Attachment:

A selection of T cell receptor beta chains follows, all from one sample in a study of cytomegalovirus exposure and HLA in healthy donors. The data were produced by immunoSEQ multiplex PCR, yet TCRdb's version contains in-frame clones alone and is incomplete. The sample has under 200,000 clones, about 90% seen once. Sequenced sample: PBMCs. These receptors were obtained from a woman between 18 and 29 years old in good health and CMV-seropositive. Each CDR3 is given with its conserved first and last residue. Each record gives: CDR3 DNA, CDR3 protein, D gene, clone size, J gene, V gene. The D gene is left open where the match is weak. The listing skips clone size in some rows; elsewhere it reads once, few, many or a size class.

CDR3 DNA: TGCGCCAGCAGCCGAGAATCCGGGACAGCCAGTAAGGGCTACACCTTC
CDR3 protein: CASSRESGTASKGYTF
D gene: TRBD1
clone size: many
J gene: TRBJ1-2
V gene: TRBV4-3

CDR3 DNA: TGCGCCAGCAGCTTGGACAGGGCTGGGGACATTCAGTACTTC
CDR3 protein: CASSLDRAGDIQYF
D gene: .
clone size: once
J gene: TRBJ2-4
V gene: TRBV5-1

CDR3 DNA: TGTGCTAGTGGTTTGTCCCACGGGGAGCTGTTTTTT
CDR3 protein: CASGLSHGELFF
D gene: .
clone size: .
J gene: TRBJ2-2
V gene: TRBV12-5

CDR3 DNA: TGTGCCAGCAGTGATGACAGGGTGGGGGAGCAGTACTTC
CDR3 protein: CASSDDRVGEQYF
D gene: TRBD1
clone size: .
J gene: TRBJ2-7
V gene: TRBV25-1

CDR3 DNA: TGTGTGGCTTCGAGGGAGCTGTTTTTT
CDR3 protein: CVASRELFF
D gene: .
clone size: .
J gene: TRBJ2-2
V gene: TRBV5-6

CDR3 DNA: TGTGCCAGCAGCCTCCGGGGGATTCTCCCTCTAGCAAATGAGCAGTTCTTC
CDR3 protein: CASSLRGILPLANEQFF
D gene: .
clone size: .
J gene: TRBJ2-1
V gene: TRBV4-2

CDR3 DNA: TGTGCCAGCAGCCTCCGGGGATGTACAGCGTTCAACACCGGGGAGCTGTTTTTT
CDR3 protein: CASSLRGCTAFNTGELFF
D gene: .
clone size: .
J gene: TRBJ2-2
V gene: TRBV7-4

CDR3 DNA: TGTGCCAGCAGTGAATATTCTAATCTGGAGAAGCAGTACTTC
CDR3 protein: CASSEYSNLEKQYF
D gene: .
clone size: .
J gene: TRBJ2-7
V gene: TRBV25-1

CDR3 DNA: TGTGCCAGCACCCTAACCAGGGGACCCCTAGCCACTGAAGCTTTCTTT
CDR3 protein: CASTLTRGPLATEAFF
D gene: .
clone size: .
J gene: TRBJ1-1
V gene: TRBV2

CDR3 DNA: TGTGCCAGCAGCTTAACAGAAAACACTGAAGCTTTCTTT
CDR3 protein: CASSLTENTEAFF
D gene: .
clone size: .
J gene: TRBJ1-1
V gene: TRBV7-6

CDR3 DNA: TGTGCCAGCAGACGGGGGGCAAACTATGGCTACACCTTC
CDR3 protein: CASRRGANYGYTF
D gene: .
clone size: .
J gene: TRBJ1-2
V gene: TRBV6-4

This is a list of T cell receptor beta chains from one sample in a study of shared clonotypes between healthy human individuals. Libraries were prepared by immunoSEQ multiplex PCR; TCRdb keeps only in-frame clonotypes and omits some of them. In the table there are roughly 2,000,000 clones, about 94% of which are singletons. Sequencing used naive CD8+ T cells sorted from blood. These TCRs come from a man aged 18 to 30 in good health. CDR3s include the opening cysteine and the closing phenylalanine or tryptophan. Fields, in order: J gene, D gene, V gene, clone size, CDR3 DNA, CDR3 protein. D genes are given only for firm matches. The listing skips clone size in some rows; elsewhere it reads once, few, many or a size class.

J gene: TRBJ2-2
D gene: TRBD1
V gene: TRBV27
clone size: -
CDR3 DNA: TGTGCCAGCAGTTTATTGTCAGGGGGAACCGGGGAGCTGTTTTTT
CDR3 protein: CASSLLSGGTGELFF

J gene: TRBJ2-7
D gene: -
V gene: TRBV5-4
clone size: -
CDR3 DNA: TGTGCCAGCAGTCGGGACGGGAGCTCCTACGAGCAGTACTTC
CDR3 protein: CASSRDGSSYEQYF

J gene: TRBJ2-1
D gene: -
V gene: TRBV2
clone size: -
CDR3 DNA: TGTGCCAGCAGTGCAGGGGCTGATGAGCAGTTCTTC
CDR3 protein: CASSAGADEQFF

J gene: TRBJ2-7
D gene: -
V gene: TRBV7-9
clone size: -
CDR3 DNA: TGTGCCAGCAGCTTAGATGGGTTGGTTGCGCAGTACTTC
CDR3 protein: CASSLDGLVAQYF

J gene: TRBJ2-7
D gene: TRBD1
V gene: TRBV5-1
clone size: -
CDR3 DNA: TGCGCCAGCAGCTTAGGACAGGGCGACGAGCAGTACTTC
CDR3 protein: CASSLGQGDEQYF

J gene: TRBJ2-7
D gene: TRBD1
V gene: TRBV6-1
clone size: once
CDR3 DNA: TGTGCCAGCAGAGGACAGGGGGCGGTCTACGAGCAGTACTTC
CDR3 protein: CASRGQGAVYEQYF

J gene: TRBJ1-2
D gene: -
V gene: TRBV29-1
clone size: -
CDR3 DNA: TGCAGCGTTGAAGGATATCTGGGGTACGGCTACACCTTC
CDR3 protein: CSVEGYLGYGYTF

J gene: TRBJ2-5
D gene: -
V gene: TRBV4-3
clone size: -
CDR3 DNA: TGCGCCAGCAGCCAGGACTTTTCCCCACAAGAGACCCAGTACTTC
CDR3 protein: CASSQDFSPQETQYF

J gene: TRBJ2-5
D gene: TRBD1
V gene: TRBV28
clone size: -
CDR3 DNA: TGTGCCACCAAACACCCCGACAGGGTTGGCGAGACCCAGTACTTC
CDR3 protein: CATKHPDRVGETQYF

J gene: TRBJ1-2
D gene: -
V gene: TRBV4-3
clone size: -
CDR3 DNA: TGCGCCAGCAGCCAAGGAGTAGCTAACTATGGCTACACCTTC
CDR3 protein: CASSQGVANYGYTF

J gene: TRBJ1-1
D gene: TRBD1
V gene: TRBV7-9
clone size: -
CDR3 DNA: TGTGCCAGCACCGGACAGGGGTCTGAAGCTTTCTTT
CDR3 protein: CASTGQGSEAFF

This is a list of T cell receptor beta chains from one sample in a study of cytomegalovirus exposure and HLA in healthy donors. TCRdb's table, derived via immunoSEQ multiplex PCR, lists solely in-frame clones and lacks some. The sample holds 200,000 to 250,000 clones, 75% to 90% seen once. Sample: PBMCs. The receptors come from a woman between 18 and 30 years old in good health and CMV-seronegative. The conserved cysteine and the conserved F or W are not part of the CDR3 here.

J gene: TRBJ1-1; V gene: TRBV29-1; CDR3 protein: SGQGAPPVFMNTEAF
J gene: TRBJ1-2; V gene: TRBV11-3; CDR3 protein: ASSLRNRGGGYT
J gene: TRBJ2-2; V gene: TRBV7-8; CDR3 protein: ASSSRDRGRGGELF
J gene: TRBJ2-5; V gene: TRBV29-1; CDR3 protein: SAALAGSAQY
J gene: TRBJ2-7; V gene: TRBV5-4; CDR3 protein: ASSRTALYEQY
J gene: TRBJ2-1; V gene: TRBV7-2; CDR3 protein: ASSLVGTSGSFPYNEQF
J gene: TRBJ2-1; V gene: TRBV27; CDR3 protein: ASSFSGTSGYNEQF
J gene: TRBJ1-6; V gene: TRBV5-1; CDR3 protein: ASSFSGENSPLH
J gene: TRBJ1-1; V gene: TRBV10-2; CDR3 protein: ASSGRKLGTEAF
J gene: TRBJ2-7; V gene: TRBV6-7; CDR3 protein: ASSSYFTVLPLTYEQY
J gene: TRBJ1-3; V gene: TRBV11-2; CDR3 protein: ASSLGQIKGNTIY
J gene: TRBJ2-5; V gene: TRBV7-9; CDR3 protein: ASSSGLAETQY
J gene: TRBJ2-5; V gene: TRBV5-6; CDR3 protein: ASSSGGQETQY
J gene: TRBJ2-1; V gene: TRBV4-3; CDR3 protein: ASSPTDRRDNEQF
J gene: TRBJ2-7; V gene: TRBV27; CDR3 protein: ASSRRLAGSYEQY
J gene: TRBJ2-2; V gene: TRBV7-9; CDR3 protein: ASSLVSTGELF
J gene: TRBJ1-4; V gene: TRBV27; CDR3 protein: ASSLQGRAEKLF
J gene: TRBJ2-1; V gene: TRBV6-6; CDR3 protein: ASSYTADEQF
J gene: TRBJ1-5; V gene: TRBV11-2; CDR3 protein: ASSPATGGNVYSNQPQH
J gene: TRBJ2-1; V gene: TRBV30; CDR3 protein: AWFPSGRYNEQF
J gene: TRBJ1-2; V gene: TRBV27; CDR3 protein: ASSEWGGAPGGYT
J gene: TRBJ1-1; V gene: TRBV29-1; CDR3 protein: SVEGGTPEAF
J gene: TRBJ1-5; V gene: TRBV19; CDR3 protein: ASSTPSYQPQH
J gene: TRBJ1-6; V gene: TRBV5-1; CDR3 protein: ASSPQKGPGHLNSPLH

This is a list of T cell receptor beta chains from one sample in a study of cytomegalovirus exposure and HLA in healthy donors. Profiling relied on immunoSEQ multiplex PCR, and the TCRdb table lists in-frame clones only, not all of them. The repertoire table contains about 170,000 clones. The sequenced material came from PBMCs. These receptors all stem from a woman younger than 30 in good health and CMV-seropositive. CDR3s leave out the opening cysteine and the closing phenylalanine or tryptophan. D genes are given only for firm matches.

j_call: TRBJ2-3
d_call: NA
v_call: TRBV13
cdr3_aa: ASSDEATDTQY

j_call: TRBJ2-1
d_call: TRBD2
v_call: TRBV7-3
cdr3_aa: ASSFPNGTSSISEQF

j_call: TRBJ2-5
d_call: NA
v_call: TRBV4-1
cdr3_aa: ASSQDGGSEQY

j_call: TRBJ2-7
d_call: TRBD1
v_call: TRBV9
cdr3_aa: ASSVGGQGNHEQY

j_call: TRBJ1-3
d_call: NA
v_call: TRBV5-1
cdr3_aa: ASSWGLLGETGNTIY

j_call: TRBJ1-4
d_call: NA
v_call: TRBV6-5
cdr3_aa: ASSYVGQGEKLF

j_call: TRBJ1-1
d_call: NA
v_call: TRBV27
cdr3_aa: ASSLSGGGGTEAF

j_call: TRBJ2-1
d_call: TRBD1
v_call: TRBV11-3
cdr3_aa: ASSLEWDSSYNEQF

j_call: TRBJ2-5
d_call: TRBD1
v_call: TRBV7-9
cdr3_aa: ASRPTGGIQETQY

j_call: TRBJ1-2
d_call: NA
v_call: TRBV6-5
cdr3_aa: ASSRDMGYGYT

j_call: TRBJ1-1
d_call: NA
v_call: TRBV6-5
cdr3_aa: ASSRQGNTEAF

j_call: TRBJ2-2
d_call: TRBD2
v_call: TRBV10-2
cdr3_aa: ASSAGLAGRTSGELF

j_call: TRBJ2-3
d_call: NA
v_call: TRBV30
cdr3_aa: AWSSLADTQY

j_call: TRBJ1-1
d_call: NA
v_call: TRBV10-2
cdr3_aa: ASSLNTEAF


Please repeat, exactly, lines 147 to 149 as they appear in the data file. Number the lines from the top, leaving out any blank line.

J gene: TRBJ2-5; V gene: TRBV7-9; CDR3 protein: ASSSGLAETQY
J gene: TRBJ2-5; V gene: TRBV5-6; CDR3 protein: ASSSGGQETQY
J gene: TRBJ2-1; V gene: TRBV4-3; CDR3 protein: ASSPTDRRDNEQF